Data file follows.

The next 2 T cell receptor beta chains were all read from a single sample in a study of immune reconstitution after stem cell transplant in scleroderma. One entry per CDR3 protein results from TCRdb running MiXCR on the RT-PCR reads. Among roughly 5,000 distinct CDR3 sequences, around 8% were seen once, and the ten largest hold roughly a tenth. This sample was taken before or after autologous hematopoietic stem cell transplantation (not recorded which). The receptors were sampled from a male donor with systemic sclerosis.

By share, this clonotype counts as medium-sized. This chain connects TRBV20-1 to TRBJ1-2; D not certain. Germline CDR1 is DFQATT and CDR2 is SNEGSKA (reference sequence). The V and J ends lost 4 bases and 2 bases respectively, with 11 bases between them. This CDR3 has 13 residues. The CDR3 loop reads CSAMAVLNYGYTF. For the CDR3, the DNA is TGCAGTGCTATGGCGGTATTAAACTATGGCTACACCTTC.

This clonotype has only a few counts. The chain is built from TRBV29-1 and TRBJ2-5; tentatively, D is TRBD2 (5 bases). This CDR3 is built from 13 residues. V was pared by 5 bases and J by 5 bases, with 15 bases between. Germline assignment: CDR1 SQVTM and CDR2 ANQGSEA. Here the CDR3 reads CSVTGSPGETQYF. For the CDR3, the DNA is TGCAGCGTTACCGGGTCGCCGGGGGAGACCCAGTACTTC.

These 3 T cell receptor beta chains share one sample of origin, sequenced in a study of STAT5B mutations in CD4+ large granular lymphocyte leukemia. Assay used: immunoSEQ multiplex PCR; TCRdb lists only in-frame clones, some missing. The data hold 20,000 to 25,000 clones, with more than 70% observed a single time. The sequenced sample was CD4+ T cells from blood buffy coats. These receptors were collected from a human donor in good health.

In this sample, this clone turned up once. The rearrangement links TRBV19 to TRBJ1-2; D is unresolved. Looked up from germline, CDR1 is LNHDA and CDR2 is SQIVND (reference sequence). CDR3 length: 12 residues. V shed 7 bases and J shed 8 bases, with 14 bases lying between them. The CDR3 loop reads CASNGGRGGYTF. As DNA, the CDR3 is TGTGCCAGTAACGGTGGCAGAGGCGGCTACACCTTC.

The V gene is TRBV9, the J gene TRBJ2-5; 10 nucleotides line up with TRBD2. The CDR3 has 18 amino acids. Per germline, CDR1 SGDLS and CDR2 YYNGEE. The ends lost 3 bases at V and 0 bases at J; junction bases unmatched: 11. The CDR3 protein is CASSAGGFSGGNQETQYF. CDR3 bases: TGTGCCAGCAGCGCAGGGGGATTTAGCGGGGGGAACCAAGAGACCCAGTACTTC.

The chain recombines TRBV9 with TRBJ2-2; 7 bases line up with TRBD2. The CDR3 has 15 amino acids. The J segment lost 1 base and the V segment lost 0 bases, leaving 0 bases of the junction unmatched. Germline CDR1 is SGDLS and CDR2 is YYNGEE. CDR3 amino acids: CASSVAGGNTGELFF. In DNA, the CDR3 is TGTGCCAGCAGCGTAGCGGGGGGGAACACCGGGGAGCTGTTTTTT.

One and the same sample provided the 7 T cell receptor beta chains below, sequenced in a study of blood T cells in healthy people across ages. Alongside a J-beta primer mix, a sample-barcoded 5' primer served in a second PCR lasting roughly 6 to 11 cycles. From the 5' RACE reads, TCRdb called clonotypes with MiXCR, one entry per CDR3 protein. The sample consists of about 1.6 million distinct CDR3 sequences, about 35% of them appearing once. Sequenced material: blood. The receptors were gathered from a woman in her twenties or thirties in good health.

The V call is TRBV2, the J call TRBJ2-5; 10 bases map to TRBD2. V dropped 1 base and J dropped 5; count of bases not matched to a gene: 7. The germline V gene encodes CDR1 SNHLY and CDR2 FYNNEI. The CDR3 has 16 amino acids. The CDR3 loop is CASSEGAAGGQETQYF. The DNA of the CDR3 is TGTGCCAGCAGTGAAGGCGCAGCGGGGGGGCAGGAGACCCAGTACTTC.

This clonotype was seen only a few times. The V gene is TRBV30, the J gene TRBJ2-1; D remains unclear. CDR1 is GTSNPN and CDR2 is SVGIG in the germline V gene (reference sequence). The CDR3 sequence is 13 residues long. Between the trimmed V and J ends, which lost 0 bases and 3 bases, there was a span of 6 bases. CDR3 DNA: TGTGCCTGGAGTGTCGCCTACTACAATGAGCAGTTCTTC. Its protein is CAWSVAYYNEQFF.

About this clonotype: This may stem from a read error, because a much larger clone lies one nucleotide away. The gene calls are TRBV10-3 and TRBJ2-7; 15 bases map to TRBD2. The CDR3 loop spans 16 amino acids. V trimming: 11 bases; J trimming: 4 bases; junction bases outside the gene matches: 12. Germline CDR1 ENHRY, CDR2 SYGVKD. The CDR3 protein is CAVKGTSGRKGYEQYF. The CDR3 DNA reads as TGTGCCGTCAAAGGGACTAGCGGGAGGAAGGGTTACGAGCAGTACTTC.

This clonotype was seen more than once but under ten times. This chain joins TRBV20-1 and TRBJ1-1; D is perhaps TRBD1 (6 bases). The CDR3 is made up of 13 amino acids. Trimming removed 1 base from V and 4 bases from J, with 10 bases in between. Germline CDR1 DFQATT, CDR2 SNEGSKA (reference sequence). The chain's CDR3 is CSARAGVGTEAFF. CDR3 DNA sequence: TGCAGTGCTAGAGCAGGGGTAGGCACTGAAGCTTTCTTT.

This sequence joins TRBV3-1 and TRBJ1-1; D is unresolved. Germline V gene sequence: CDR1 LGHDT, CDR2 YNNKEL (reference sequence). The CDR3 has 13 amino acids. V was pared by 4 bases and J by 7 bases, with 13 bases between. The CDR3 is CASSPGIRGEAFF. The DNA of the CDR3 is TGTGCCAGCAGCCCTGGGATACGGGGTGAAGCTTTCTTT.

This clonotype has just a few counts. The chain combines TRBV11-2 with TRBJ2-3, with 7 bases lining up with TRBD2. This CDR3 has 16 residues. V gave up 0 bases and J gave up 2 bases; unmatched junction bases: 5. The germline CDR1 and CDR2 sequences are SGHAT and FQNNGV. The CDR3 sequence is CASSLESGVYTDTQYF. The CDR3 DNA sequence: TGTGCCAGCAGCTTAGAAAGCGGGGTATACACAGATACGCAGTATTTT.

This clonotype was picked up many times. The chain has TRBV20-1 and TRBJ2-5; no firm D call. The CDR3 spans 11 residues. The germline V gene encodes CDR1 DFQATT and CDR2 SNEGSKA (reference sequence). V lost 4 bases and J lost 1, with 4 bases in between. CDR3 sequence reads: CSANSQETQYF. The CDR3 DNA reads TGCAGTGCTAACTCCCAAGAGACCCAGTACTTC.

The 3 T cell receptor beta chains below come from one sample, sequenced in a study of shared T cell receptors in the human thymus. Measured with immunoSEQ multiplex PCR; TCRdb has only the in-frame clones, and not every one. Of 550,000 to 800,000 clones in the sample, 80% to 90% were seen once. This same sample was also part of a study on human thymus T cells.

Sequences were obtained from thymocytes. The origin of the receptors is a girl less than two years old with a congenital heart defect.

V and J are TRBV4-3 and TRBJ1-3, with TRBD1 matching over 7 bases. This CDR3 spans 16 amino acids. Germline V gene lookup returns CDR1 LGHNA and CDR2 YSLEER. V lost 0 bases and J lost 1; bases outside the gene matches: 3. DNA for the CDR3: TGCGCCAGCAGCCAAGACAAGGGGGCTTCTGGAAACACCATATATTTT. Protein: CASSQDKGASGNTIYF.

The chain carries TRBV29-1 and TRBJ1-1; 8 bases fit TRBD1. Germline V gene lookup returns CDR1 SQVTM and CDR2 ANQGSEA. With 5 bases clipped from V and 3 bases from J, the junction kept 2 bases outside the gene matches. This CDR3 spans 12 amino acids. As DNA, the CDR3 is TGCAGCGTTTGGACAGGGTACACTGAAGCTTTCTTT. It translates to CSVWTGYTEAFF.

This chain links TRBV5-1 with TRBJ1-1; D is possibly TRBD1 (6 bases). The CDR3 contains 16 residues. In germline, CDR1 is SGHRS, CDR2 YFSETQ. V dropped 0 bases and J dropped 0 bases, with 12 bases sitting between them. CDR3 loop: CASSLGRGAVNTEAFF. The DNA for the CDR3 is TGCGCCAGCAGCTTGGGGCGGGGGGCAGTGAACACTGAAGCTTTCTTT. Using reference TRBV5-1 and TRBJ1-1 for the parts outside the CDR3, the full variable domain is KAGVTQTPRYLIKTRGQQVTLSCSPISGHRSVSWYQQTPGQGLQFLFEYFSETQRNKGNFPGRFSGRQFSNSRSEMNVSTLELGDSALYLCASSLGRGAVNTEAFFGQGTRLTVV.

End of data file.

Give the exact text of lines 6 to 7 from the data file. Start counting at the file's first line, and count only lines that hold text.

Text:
The V gene is TRBV9, the J gene TRBJ2-5; 10 nucleotides line up with TRBD2. The CDR3 has 18 amino acids. Per germline, CDR1 SGDLS and CDR2 YYNGEE. The ends lost 3 bases at V and 0 bases at J; junction bases unmatched: 11. The CDR3 protein is CASSAGGFSGGNQETQYF. CDR3 bases: TGTGCCAGCAGCGCAGGGGGATTTAGCGGGGGGAACCAAGAGACCCAGTACTTC.

The chain recombines TRBV9 with TRBJ2-2; 7 bases line up with TRBD2. The CDR3 has 15 amino acids. The J segment lost 1 base and the V segment lost 0 bases, leaving 0 bases of the junction unmatched. Germline CDR1 is SGDLS and CDR2 is YYNGEE. CDR3 amino acids: CASSVAGGNTGELFF. In DNA, the CDR3 is TGTGCCAGCAGCGTAGCGGGGGGGAACACCGGGGAGCTGTTTTTT.